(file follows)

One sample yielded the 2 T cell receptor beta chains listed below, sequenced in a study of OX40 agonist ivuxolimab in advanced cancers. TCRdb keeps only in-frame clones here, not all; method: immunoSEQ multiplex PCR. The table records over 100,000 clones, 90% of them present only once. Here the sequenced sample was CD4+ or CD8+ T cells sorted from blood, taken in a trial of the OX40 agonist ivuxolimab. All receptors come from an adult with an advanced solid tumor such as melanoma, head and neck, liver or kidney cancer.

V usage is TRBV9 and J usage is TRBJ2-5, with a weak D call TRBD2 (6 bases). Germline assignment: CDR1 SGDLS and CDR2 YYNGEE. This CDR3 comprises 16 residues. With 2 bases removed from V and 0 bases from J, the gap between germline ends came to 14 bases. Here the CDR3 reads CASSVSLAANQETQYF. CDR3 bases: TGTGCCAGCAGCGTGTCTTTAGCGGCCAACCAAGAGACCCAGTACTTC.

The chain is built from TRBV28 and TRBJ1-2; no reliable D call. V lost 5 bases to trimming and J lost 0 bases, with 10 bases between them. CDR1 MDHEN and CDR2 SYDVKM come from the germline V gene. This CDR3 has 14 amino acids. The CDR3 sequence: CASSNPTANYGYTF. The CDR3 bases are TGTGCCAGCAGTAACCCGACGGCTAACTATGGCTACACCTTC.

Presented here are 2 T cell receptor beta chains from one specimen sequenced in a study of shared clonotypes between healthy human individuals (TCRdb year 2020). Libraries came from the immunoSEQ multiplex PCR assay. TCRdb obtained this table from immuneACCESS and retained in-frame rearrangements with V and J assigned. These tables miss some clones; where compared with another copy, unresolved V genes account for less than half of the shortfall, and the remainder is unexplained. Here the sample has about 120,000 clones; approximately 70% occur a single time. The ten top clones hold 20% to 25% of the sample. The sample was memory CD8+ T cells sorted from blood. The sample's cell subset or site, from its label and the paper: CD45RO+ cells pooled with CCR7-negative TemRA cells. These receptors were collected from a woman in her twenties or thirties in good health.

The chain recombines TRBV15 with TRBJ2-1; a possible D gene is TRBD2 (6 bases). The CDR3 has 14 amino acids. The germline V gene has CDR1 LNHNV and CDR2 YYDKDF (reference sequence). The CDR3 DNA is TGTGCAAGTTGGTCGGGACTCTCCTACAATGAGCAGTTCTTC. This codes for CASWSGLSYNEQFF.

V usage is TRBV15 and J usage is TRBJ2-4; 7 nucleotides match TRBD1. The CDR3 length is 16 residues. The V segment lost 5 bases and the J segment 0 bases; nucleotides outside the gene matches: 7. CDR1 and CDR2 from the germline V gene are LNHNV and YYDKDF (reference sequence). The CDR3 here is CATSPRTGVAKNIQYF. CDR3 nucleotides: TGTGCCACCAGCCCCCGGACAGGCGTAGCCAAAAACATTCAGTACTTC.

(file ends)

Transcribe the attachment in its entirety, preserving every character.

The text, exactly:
One sample yielded the 2 T cell receptor beta chains listed below, sequenced in a study of OX40 agonist ivuxolimab in advanced cancers. TCRdb keeps only in-frame clones here, not all; method: immunoSEQ multiplex PCR. The table records over 100,000 clones, 90% of them present only once. Here the sequenced sample was CD4+ or CD8+ T cells sorted from blood, taken in a trial of the OX40 agonist ivuxolimab. All receptors come from an adult with an advanced solid tumor such as melanoma, head and neck, liver or kidney cancer.

V usage is TRBV9 and J usage is TRBJ2-5, with a weak D call TRBD2 (6 bases). Germline assignment: CDR1 SGDLS and CDR2 YYNGEE. This CDR3 comprises 16 residues. With 2 bases removed from V and 0 bases from J, the gap between germline ends came to 14 bases. Here the CDR3 reads CASSVSLAANQETQYF. CDR3 bases: TGTGCCAGCAGCGTGTCTTTAGCGGCCAACCAAGAGACCCAGTACTTC.

The chain is built from TRBV28 and TRBJ1-2; no reliable D call. V lost 5 bases to trimming and J lost 0 bases, with 10 bases between them. CDR1 MDHEN and CDR2 SYDVKM come from the germline V gene. This CDR3 has 14 amino acids. The CDR3 sequence: CASSNPTANYGYTF. The CDR3 bases are TGTGCCAGCAGTAACCCGACGGCTAACTATGGCTACACCTTC.

Presented here are 2 T cell receptor beta chains from one specimen sequenced in a study of shared clonotypes between healthy human individuals (TCRdb year 2020). Libraries came from the immunoSEQ multiplex PCR assay. TCRdb obtained this table from immuneACCESS and retained in-frame rearrangements with V and J assigned. These tables miss some clones; where compared with another copy, unresolved V genes account for less than half of the shortfall, and the remainder is unexplained. Here the sample has about 120,000 clones; approximately 70% occur a single time. The ten top clones hold 20% to 25% of the sample. The sample was memory CD8+ T cells sorted from blood. The sample's cell subset or site, from its label and the paper: CD45RO+ cells pooled with CCR7-negative TemRA cells. These receptors were collected from a woman in her twenties or thirties in good health.

The chain recombines TRBV15 with TRBJ2-1; a possible D gene is TRBD2 (6 bases). The CDR3 has 14 amino acids. The germline V gene has CDR1 LNHNV and CDR2 YYDKDF (reference sequence). The CDR3 DNA is TGTGCAAGTTGGTCGGGACTCTCCTACAATGAGCAGTTCTTC. This codes for CASWSGLSYNEQFF.

V usage is TRBV15 and J usage is TRBJ2-4; 7 nucleotides match TRBD1. The CDR3 length is 16 residues. The V segment lost 5 bases and the J segment 0 bases; nucleotides outside the gene matches: 7. CDR1 and CDR2 from the germline V gene are LNHNV and YYDKDF (reference sequence). The CDR3 here is CATSPRTGVAKNIQYF. CDR3 nucleotides: TGTGCCACCAGCCCCCGGACAGGCGTAGCCAAAAACATTCAGTACTTC.